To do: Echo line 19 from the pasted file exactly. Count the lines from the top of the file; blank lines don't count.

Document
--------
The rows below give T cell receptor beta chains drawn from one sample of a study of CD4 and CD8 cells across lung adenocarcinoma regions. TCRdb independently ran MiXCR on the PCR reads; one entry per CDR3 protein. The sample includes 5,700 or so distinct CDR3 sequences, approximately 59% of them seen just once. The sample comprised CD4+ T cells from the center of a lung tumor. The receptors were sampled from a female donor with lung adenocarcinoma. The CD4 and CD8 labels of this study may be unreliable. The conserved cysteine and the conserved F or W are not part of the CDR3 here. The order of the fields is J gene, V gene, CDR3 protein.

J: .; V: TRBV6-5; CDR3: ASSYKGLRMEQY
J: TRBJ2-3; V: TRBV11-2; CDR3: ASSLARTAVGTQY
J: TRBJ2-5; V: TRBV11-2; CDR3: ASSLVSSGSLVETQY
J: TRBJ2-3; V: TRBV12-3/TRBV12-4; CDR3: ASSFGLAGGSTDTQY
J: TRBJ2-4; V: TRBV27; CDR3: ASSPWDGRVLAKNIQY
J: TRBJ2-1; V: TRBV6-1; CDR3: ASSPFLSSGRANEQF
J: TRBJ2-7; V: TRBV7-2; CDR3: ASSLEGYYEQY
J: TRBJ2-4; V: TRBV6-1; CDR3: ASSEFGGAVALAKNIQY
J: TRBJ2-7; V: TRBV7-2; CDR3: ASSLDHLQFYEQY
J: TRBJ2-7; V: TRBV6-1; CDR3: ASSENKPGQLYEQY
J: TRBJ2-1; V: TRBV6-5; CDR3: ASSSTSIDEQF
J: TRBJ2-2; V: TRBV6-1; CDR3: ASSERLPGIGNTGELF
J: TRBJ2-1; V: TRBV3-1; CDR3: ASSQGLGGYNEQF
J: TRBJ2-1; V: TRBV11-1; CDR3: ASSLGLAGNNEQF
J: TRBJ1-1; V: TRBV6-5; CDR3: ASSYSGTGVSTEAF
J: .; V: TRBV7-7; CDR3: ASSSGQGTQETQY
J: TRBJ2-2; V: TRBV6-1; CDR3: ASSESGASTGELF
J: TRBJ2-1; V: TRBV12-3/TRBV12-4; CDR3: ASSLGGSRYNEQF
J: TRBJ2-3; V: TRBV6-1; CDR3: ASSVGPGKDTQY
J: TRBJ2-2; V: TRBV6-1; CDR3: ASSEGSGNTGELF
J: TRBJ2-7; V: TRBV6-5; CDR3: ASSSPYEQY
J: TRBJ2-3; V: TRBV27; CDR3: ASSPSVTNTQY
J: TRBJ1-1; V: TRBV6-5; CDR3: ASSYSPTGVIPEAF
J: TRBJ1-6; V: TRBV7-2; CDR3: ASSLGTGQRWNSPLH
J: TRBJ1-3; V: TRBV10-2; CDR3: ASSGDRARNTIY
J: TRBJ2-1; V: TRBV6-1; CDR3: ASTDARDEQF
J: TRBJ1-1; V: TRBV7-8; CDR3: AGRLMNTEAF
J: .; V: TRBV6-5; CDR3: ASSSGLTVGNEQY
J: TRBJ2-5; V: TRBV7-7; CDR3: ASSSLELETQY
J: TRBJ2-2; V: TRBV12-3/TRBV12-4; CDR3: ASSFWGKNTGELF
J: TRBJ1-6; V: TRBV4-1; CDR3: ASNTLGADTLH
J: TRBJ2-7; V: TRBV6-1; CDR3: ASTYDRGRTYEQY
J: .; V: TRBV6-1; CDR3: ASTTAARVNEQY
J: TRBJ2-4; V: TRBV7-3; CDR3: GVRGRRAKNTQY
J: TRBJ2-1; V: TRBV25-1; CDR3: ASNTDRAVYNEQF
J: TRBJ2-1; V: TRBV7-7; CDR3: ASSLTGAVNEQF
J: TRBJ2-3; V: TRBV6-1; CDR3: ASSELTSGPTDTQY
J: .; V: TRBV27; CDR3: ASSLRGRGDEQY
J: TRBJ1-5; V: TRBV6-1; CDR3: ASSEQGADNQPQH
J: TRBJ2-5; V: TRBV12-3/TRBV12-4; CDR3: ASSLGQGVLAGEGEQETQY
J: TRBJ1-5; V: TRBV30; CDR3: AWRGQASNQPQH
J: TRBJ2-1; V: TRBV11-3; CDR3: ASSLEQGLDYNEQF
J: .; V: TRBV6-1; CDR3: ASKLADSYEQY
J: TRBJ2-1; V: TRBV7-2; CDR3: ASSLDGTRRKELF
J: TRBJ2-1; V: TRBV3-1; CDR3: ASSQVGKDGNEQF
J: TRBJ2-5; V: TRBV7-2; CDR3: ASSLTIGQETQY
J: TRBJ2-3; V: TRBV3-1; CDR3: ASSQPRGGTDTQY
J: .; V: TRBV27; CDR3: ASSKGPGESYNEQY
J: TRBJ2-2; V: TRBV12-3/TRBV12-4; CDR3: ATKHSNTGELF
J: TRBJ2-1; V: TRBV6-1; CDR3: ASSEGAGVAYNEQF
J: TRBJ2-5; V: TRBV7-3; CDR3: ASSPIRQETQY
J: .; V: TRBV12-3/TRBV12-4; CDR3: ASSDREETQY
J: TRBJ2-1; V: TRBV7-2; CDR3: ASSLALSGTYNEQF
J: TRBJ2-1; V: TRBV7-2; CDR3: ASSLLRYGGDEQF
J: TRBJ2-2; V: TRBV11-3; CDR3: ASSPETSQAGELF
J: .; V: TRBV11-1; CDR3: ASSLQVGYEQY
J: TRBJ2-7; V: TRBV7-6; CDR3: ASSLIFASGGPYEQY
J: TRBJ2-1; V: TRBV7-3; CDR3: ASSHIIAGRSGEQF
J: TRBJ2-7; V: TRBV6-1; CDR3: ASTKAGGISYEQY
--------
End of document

J: TRBJ2-1; V: TRBV12-3/TRBV12-4; CDR3: ASSLGGSRYNEQF